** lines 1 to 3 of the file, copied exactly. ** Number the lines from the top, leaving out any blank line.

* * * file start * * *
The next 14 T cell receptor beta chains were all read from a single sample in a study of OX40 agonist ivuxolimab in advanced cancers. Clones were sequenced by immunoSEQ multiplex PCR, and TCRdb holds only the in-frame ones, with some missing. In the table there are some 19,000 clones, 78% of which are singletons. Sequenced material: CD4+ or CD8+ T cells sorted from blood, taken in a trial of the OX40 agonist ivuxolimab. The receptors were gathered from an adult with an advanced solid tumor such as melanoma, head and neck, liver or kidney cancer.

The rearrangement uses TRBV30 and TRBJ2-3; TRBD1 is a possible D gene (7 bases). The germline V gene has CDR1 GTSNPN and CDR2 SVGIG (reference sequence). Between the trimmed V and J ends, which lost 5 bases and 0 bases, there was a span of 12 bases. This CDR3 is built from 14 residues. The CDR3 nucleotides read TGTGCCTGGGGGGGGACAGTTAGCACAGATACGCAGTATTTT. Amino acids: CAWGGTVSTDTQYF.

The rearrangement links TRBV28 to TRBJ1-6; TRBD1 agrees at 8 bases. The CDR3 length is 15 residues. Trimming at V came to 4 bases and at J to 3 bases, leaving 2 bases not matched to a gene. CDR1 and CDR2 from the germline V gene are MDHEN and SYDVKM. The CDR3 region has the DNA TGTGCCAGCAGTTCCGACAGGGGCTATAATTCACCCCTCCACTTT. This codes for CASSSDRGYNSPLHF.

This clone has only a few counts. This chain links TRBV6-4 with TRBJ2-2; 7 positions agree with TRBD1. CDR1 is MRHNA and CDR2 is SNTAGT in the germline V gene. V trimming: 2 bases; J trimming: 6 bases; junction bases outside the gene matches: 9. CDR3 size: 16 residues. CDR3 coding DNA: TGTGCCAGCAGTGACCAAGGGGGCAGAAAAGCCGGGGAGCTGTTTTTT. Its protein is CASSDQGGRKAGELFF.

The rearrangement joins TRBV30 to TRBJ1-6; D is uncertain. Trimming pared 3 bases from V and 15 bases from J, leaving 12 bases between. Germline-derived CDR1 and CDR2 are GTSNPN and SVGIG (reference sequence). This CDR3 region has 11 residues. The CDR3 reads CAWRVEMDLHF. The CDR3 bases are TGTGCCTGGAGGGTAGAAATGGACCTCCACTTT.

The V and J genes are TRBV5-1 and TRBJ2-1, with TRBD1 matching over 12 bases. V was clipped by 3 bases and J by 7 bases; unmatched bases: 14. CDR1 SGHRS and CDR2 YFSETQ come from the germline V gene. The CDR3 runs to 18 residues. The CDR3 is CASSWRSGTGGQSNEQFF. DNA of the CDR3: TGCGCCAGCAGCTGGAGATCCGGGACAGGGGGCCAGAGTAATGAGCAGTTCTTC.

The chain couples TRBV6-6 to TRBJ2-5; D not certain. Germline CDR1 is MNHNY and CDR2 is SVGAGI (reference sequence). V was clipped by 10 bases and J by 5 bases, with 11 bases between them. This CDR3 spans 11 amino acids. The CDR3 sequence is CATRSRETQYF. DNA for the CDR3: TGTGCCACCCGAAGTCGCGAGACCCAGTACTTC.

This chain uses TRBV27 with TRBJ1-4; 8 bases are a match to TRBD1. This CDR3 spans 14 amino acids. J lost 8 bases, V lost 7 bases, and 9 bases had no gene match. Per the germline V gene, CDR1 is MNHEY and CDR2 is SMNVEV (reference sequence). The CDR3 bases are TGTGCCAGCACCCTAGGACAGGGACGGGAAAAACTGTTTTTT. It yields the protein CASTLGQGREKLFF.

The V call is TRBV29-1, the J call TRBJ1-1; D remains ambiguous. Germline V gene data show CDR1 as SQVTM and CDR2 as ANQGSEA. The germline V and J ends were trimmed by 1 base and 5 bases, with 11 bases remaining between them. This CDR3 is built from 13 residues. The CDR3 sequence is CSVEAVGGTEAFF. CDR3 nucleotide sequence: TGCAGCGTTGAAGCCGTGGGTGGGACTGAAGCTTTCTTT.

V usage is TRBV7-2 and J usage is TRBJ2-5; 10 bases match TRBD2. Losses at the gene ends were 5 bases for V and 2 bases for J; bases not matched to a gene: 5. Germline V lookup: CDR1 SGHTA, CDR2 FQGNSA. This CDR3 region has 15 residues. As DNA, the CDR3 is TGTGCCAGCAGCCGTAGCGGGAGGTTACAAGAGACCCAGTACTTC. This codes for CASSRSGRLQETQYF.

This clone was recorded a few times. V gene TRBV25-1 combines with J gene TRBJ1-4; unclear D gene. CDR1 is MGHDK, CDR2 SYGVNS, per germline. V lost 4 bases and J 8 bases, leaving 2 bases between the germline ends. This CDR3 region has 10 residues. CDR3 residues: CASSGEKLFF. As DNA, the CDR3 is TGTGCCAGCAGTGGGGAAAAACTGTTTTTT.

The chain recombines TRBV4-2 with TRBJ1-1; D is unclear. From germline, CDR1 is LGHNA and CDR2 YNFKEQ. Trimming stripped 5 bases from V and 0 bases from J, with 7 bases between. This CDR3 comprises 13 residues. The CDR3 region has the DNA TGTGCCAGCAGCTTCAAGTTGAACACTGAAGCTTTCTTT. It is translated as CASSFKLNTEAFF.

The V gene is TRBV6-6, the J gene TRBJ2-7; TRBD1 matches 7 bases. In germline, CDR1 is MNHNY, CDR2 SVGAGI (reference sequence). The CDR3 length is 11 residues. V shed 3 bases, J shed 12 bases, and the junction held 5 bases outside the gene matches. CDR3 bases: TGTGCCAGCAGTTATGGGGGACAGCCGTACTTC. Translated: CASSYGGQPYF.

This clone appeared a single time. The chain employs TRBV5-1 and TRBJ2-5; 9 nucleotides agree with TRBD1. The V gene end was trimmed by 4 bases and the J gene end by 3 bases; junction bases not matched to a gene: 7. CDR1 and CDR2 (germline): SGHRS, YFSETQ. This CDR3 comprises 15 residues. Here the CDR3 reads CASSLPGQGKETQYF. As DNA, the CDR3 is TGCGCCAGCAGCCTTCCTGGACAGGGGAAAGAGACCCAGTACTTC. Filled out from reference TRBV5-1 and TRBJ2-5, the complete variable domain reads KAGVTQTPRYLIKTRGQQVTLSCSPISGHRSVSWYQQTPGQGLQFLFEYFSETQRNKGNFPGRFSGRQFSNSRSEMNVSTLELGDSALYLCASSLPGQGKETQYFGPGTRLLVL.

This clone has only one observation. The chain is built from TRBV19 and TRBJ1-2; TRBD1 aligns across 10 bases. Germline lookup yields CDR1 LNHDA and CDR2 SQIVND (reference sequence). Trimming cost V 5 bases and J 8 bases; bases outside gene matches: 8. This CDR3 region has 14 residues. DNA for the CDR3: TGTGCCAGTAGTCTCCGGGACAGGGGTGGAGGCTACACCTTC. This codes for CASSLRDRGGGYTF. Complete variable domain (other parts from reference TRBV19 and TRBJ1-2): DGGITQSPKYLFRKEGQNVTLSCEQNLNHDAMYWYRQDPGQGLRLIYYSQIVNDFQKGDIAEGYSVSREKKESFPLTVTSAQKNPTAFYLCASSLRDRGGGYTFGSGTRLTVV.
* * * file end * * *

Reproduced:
The next 14 T cell receptor beta chains were all read from a single sample in a study of OX40 agonist ivuxolimab in advanced cancers. Clones were sequenced by immunoSEQ multiplex PCR, and TCRdb holds only the in-frame ones, with some missing. In the table there are some 19,000 clones, 78% of which are singletons. Sequenced material: CD4+ or CD8+ T cells sorted from blood, taken in a trial of the OX40 agonist ivuxolimab. The receptors were gathered from an adult with an advanced solid tumor such as melanoma, head and neck, liver or kidney cancer.

The rearrangement uses TRBV30 and TRBJ2-3; TRBD1 is a possible D gene (7 bases). The germline V gene has CDR1 GTSNPN and CDR2 SVGIG (reference sequence). Between the trimmed V and J ends, which lost 5 bases and 0 bases, there was a span of 12 bases. This CDR3 is built from 14 residues. The CDR3 nucleotides read TGTGCCTGGGGGGGGACAGTTAGCACAGATACGCAGTATTTT. Amino acids: CAWGGTVSTDTQYF.

The rearrangement links TRBV28 to TRBJ1-6; TRBD1 agrees at 8 bases. The CDR3 length is 15 residues. Trimming at V came to 4 bases and at J to 3 bases, leaving 2 bases not matched to a gene. CDR1 and CDR2 from the germline V gene are MDHEN and SYDVKM. The CDR3 region has the DNA TGTGCCAGCAGTTCCGACAGGGGCTATAATTCACCCCTCCACTTT. This codes for CASSSDRGYNSPLHF.